After buying my orange and a deal of yogurt, though, I realized that there was a shortcut to my hotel leading just past the crowd, so I decided to sneak towards it. Which resulted in me walking slowly past the stalls. Which resulted in me braving the crowd (spoiler alert, it was fine). Which resulted in me sampling Hungarian sweet bread (the looks of an elephant ear with the flavor of an Olive Garden breadstick), South African pork (the salesman had to coach me on how to eat it…there’s a bone in there, apparently), pizza (okay, I’ve had that before, but it would have been rude to refuse), and Korean honey crispy chicken. It was the last one that got me. I had to run back to my hotel through the extremely useful shortcut, grab some cash, and return for my very late dinner. She gave me a deal–2 meats for the price of one. Okay, she was actually just trying to close shop, but it was still nice. In a move unlike anything that I’ve ever done, I decided to go with whatever she asked. (For those who have never had the misfortune to eat with me, just know that I can be a bit of a high maintenance eater. That’s all you need to understand how rare of an event this was.) And yes, I was praying that she wouldn’t choose the spicy chicken that was simmering in a sauce so red it would have made lava jealous. She didn’t. She went with teriyaki chicken instead. #blessher

So that’s how I ended up in my last-minute hotel with a bowl of Korean food. It probably doesn’t sound that exciting, but it was one of those moments where I can’t stop smiling and thanking God that I get to experience this. I’m in freaking Auckland eating Korean food at 10 at night–that’s not something I ever expected to be doing, but I love it.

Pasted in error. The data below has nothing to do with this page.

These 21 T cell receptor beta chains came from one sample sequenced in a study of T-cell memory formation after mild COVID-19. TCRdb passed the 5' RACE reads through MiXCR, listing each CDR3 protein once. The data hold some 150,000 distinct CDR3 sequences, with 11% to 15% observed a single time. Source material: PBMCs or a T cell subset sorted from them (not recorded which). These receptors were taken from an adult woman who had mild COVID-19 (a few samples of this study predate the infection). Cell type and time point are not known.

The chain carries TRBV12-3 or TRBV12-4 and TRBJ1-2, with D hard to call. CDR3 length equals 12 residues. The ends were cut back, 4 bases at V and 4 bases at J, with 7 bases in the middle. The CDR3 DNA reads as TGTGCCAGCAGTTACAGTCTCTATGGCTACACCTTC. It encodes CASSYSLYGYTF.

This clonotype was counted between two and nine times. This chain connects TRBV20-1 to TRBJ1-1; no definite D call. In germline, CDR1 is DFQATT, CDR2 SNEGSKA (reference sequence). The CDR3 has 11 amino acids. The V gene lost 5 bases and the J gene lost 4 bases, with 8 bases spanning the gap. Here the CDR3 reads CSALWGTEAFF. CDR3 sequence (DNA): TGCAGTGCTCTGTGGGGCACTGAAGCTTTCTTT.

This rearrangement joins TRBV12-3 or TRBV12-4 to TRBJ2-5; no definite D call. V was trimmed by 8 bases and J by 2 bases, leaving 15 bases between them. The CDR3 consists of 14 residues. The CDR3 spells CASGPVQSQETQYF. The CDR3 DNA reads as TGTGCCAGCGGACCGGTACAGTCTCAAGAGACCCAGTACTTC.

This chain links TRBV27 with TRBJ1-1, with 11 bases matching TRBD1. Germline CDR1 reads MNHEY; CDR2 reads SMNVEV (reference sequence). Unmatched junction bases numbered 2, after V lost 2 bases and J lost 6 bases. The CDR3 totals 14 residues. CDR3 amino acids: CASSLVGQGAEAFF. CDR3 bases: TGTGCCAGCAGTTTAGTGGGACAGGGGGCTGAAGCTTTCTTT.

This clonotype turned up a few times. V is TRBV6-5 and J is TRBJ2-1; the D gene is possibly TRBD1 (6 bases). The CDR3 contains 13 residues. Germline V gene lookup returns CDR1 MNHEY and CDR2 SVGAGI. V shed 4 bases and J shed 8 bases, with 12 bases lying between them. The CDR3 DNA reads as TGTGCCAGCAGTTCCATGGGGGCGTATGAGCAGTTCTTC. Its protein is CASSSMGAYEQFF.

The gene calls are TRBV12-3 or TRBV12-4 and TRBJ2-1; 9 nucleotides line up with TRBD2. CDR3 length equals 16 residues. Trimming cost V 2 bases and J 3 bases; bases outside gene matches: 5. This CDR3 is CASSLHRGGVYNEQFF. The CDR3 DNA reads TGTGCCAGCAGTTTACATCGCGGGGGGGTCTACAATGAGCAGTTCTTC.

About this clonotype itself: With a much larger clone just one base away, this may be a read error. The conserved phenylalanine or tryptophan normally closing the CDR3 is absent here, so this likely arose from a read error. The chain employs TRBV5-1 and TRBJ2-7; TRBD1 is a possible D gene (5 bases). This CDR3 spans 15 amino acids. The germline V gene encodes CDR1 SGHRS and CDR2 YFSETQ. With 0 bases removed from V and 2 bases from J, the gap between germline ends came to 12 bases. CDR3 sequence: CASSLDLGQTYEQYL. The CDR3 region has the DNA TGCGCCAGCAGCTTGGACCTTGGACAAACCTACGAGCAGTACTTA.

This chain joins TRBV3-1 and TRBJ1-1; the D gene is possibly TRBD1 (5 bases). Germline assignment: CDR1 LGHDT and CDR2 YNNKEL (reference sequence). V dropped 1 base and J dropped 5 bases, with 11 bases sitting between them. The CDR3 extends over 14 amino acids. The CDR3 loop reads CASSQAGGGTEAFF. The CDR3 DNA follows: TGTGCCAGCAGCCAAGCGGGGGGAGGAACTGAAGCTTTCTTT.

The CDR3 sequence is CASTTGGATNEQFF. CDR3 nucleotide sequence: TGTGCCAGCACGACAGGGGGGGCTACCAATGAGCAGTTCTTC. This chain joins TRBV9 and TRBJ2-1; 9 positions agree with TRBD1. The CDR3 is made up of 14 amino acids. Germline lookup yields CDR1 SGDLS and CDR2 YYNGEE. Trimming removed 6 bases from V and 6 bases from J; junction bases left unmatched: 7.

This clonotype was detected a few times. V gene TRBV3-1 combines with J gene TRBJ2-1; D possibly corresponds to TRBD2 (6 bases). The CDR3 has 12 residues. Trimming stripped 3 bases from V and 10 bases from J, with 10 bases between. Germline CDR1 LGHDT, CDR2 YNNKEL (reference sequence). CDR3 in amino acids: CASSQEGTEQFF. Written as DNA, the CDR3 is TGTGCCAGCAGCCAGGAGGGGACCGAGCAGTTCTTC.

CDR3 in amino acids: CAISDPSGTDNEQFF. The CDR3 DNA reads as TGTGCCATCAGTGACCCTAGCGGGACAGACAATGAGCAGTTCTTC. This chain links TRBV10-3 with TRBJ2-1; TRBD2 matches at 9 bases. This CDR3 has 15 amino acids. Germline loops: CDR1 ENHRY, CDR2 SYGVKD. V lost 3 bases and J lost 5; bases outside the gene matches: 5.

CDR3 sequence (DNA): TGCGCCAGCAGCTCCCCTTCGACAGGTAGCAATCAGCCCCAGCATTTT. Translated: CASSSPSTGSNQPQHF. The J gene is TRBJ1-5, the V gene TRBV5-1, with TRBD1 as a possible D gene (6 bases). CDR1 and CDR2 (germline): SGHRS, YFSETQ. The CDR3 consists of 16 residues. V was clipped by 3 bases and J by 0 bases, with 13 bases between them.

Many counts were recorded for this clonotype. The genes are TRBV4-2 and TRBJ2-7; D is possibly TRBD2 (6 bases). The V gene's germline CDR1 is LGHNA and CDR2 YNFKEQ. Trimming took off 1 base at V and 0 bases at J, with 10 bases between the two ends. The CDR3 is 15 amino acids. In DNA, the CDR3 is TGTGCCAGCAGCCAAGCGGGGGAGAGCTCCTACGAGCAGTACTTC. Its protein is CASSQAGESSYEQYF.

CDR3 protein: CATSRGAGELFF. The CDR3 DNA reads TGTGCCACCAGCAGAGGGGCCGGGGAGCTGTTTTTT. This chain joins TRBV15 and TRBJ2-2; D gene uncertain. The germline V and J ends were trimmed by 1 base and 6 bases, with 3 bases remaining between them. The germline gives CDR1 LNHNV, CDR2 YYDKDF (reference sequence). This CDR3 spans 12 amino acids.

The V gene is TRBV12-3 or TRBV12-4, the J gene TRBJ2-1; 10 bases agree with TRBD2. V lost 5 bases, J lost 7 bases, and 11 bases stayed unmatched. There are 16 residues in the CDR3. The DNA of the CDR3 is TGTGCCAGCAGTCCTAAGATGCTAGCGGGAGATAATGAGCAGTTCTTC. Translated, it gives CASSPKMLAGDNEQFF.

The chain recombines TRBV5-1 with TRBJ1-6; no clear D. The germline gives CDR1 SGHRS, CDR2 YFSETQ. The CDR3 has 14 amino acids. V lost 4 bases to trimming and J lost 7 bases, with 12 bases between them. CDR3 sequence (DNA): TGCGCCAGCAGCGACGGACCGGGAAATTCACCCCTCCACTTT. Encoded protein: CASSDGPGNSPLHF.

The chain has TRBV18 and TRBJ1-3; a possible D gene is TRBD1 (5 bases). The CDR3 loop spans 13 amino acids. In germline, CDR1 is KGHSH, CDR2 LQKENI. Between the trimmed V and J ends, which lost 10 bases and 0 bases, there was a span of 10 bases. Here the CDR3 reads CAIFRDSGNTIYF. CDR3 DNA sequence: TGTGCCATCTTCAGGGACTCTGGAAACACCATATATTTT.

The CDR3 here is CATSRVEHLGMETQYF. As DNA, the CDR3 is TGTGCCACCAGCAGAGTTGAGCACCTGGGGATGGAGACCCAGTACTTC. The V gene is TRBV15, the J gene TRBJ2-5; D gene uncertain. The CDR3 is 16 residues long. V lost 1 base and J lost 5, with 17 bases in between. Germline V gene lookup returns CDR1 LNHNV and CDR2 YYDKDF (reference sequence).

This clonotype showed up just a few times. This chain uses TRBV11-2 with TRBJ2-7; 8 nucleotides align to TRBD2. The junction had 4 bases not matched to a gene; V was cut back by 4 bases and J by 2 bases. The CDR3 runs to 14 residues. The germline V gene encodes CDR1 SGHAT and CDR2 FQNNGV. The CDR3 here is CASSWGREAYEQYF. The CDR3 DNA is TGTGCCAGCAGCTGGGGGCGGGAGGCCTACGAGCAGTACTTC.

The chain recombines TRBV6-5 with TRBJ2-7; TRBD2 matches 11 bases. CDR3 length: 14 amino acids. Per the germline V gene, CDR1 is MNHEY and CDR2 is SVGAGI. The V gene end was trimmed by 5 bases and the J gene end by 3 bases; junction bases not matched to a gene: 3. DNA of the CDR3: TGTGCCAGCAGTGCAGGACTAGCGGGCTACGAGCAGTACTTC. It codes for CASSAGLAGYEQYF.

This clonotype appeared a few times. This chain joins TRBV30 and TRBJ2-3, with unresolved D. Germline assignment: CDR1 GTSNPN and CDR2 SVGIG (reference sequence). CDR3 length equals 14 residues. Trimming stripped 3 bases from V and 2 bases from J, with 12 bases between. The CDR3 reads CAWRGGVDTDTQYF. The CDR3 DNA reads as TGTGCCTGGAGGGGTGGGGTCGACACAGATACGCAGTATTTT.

Abel Tasman Coast Trail

I’m gonna skip literally everything that happened with Olivia and I. We laughed, we drove, we ate ice cream, we occasionally broke the van…it was a good time. But, since my blog is now 3 weeks behind, I’m gonna make like a tardis and time travel to the much more recent past.

Like, this week.

I spent 3 days hiking the Abel Tasman Coast Trail. It was gorgeous. Turquoise water that was warm enough to swim in, golden beaches covered in purple oyster shells, and green rainforests with not a terrible number of sand flies–how could it get more perfect?

Answer: by having a freaking pirate ship moored outside your tent on the second night. Okay, maybe they weren’t literal pirates, but it was a three-masted ship and they were just chilling there. Luckily, I just reread Treasure Island a few months ago to help me get in character for Halloween. Yes, I was the person tramping along the beach yelling, “By the powers, Jim lad!” and singing the Muppets classic, “sailing for adventure on the big blue wet thing.” Oregonians don’t get that chance too often, okay?

Also, the people who were camped next to me made too much food, so they gave me a heaping plate of risotto about 3 seconds after I got to camp. Glory.

My final day of hiking, I arrived at Totaronui Campground around 1 in the afternoon. I spent the rest of the day napping in the sun, swimming, collecting sea shells, and then repeating the process. It’s the first time I’ve slept through the night while camping since arriving in New Zealand.

Instead of hiking back, I got a water taxi. What took me three days to hike took about an hour to sail back to. Honestly, the taxi was nearly as fun as the hike. We stopped to watch birds at Paradise Island. This is one of the few places in New Zealand that is untouched by non-native species. It’s also where one of the last seal colonies in the area was before they began conversation efforts to rebuild the population. It was pretty awesome.